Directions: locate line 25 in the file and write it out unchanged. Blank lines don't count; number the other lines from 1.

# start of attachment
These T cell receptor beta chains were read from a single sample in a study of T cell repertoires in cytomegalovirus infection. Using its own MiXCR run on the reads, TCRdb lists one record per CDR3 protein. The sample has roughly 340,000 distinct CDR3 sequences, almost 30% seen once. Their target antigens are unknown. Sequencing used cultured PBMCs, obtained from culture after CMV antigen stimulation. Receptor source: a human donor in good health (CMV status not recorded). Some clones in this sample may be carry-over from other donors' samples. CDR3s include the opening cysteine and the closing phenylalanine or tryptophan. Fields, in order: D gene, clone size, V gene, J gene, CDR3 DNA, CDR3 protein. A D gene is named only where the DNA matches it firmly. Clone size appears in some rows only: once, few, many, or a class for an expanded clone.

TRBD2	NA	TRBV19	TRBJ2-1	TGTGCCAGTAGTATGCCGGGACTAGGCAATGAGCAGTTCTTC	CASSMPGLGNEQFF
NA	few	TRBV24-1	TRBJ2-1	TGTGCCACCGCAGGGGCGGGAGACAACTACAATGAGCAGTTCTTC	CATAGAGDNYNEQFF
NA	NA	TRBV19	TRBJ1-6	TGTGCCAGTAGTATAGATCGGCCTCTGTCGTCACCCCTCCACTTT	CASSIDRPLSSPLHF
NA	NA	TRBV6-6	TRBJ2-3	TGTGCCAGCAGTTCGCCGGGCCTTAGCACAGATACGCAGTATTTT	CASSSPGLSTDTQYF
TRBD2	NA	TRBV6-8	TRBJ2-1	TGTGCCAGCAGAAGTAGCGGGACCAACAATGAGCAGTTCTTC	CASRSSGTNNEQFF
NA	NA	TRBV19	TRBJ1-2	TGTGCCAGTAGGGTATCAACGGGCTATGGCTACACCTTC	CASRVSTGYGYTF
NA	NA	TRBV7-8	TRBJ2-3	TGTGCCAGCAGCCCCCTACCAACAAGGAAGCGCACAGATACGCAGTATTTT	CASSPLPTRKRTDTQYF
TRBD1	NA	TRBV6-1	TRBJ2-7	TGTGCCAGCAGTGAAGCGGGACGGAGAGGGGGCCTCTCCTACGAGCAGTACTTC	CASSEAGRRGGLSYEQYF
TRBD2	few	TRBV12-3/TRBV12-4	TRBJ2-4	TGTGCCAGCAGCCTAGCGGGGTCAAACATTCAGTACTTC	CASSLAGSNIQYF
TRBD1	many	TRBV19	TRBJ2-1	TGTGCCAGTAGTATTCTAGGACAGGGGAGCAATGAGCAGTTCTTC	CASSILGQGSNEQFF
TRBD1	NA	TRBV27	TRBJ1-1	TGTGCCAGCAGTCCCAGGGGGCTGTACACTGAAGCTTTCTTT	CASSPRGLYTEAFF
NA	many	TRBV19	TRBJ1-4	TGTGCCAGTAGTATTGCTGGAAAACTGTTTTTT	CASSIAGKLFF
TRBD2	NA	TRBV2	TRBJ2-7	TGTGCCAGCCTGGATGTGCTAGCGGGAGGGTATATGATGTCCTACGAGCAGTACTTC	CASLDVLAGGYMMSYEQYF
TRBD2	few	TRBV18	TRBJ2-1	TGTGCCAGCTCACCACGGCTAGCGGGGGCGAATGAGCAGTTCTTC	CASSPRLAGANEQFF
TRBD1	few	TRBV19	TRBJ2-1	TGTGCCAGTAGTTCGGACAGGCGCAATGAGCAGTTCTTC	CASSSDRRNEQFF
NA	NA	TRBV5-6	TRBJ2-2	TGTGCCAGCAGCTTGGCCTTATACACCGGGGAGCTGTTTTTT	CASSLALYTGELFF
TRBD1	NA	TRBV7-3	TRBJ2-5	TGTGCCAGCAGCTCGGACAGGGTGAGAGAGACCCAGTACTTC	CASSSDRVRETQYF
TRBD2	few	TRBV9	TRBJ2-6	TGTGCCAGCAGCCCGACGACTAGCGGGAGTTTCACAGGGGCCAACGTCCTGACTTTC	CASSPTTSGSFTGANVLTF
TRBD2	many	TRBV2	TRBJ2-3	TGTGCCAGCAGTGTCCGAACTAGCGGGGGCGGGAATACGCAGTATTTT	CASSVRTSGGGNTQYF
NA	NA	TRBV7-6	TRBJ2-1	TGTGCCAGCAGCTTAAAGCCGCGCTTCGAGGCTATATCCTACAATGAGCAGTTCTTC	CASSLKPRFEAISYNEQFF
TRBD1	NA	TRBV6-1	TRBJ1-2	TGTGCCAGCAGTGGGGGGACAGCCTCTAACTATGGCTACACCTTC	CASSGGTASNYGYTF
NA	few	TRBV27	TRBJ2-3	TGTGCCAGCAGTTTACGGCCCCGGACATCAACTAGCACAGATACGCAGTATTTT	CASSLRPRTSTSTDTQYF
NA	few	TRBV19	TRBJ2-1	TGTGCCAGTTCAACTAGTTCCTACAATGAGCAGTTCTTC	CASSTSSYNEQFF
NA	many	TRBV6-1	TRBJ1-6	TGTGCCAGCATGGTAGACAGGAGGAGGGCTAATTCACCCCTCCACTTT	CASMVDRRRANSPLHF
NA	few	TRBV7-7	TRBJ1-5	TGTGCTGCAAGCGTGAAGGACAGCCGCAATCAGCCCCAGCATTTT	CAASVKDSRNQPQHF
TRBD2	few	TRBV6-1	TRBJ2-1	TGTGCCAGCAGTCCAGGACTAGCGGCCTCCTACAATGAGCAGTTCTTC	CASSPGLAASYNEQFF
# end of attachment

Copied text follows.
NA	many	TRBV6-1	TRBJ1-6	TGTGCCAGCATGGTAGACAGGAGGAGGGCTAATTCACCCCTCCACTTT	CASMVDRRRANSPLHF